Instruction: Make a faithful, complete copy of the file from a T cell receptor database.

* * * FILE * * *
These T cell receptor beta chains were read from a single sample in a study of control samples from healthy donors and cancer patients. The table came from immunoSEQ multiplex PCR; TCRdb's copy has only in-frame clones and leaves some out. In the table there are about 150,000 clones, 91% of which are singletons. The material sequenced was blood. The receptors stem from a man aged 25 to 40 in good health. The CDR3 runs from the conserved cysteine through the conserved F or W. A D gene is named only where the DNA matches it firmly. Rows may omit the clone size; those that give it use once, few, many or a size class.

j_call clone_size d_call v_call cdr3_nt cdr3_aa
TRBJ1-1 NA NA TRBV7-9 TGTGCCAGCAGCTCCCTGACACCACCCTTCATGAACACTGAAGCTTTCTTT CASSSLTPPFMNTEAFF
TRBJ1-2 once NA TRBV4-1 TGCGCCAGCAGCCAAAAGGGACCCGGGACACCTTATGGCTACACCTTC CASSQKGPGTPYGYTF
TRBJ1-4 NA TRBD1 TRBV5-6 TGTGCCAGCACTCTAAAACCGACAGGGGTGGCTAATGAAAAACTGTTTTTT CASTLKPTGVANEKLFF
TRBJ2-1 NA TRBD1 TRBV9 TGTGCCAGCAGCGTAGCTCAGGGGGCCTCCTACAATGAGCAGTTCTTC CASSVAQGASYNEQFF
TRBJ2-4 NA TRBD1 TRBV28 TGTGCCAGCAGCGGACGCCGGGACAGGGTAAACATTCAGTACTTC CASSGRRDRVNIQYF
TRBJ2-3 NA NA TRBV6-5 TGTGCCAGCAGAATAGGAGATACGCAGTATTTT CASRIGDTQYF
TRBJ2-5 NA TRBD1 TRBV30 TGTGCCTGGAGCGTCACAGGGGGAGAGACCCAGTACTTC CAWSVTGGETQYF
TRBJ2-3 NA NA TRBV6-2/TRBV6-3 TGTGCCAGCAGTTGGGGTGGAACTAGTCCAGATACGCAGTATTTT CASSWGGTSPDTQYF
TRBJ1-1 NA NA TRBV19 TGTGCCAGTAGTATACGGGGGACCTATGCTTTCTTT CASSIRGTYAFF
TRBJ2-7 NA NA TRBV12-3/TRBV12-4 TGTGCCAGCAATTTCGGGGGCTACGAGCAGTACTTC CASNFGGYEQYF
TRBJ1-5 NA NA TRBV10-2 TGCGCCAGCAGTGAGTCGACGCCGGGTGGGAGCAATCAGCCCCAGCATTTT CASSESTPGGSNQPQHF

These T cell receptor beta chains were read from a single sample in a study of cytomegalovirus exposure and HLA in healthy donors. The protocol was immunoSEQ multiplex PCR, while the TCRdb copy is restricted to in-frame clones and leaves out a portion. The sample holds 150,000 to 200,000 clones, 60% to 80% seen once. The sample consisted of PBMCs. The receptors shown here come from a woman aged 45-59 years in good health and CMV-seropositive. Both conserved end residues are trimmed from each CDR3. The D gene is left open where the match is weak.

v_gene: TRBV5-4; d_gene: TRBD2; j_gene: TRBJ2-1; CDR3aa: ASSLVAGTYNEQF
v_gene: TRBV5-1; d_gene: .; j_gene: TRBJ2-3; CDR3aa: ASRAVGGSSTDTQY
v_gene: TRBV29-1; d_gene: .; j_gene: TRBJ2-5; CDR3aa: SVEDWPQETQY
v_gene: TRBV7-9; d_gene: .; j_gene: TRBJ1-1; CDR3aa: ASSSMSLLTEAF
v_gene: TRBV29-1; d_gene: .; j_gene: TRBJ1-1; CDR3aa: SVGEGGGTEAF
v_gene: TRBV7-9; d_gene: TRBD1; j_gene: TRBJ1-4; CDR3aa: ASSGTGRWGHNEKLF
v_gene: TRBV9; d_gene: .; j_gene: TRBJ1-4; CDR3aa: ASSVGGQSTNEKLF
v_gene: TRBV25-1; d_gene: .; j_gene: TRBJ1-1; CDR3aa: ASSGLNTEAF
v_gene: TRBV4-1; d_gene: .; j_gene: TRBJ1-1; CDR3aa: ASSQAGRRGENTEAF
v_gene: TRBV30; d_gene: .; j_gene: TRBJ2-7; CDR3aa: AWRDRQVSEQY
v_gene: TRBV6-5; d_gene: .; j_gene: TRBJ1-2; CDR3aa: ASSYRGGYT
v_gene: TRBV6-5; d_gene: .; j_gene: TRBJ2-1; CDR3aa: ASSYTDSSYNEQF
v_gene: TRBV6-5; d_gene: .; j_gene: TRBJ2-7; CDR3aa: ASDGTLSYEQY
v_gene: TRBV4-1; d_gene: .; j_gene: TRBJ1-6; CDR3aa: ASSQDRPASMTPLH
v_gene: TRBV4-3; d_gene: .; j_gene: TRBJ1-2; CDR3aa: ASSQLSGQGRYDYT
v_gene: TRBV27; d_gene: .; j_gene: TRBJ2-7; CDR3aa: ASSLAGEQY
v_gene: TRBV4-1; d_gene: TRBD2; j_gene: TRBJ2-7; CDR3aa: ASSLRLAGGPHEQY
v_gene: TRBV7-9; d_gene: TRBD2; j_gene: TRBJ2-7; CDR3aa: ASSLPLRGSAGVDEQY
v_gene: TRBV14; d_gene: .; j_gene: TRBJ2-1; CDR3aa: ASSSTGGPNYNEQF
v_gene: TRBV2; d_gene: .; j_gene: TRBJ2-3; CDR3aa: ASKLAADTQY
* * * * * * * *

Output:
These T cell receptor beta chains were read from a single sample in a study of control samples from healthy donors and cancer patients. The table came from immunoSEQ multiplex PCR; TCRdb's copy has only in-frame clones and leaves some out. In the table there are about 150,000 clones, 91% of which are singletons. The material sequenced was blood. The receptors stem from a man aged 25 to 40 in good health. The CDR3 runs from the conserved cysteine through the conserved F or W. A D gene is named only where the DNA matches it firmly. Rows may omit the clone size; those that give it use once, few, many or a size class.

j_call clone_size d_call v_call cdr3_nt cdr3_aa
TRBJ1-1 NA NA TRBV7-9 TGTGCCAGCAGCTCCCTGACACCACCCTTCATGAACACTGAAGCTTTCTTT CASSSLTPPFMNTEAFF
TRBJ1-2 once NA TRBV4-1 TGCGCCAGCAGCCAAAAGGGACCCGGGACACCTTATGGCTACACCTTC CASSQKGPGTPYGYTF
TRBJ1-4 NA TRBD1 TRBV5-6 TGTGCCAGCACTCTAAAACCGACAGGGGTGGCTAATGAAAAACTGTTTTTT CASTLKPTGVANEKLFF
TRBJ2-1 NA TRBD1 TRBV9 TGTGCCAGCAGCGTAGCTCAGGGGGCCTCCTACAATGAGCAGTTCTTC CASSVAQGASYNEQFF
TRBJ2-4 NA TRBD1 TRBV28 TGTGCCAGCAGCGGACGCCGGGACAGGGTAAACATTCAGTACTTC CASSGRRDRVNIQYF
TRBJ2-3 NA NA TRBV6-5 TGTGCCAGCAGAATAGGAGATACGCAGTATTTT CASRIGDTQYF
TRBJ2-5 NA TRBD1 TRBV30 TGTGCCTGGAGCGTCACAGGGGGAGAGACCCAGTACTTC CAWSVTGGETQYF
TRBJ2-3 NA NA TRBV6-2/TRBV6-3 TGTGCCAGCAGTTGGGGTGGAACTAGTCCAGATACGCAGTATTTT CASSWGGTSPDTQYF
TRBJ1-1 NA NA TRBV19 TGTGCCAGTAGTATACGGGGGACCTATGCTTTCTTT CASSIRGTYAFF
TRBJ2-7 NA NA TRBV12-3/TRBV12-4 TGTGCCAGCAATTTCGGGGGCTACGAGCAGTACTTC CASNFGGYEQYF
TRBJ1-5 NA NA TRBV10-2 TGCGCCAGCAGTGAGTCGACGCCGGGTGGGAGCAATCAGCCCCAGCATTTT CASSESTPGGSNQPQHF

These T cell receptor beta chains were read from a single sample in a study of cytomegalovirus exposure and HLA in healthy donors. The protocol was immunoSEQ multiplex PCR, while the TCRdb copy is restricted to in-frame clones and leaves out a portion. The sample holds 150,000 to 200,000 clones, 60% to 80% seen once. The sample consisted of PBMCs. The receptors shown here come from a woman aged 45-59 years in good health and CMV-seropositive. Both conserved end residues are trimmed from each CDR3. The D gene is left open where the match is weak.

v_gene: TRBV5-4; d_gene: TRBD2; j_gene: TRBJ2-1; CDR3aa: ASSLVAGTYNEQF
v_gene: TRBV5-1; d_gene: .; j_gene: TRBJ2-3; CDR3aa: ASRAVGGSSTDTQY
v_gene: TRBV29-1; d_gene: .; j_gene: TRBJ2-5; CDR3aa: SVEDWPQETQY
v_gene: TRBV7-9; d_gene: .; j_gene: TRBJ1-1; CDR3aa: ASSSMSLLTEAF
v_gene: TRBV29-1; d_gene: .; j_gene: TRBJ1-1; CDR3aa: SVGEGGGTEAF
v_gene: TRBV7-9; d_gene: TRBD1; j_gene: TRBJ1-4; CDR3aa: ASSGTGRWGHNEKLF
v_gene: TRBV9; d_gene: .; j_gene: TRBJ1-4; CDR3aa: ASSVGGQSTNEKLF
v_gene: TRBV25-1; d_gene: .; j_gene: TRBJ1-1; CDR3aa: ASSGLNTEAF
v_gene: TRBV4-1; d_gene: .; j_gene: TRBJ1-1; CDR3aa: ASSQAGRRGENTEAF
v_gene: TRBV30; d_gene: .; j_gene: TRBJ2-7; CDR3aa: AWRDRQVSEQY
v_gene: TRBV6-5; d_gene: .; j_gene: TRBJ1-2; CDR3aa: ASSYRGGYT
v_gene: TRBV6-5; d_gene: .; j_gene: TRBJ2-1; CDR3aa: ASSYTDSSYNEQF
v_gene: TRBV6-5; d_gene: .; j_gene: TRBJ2-7; CDR3aa: ASDGTLSYEQY
v_gene: TRBV4-1; d_gene: .; j_gene: TRBJ1-6; CDR3aa: ASSQDRPASMTPLH
v_gene: TRBV4-3; d_gene: .; j_gene: TRBJ1-2; CDR3aa: ASSQLSGQGRYDYT
v_gene: TRBV27; d_gene: .; j_gene: TRBJ2-7; CDR3aa: ASSLAGEQY
v_gene: TRBV4-1; d_gene: TRBD2; j_gene: TRBJ2-7; CDR3aa: ASSLRLAGGPHEQY
v_gene: TRBV7-9; d_gene: TRBD2; j_gene: TRBJ2-7; CDR3aa: ASSLPLRGSAGVDEQY
v_gene: TRBV14; d_gene: .; j_gene: TRBJ2-1; CDR3aa: ASSSTGGPNYNEQF
v_gene: TRBV2; d_gene: .; j_gene: TRBJ2-3; CDR3aa: ASKLAADTQY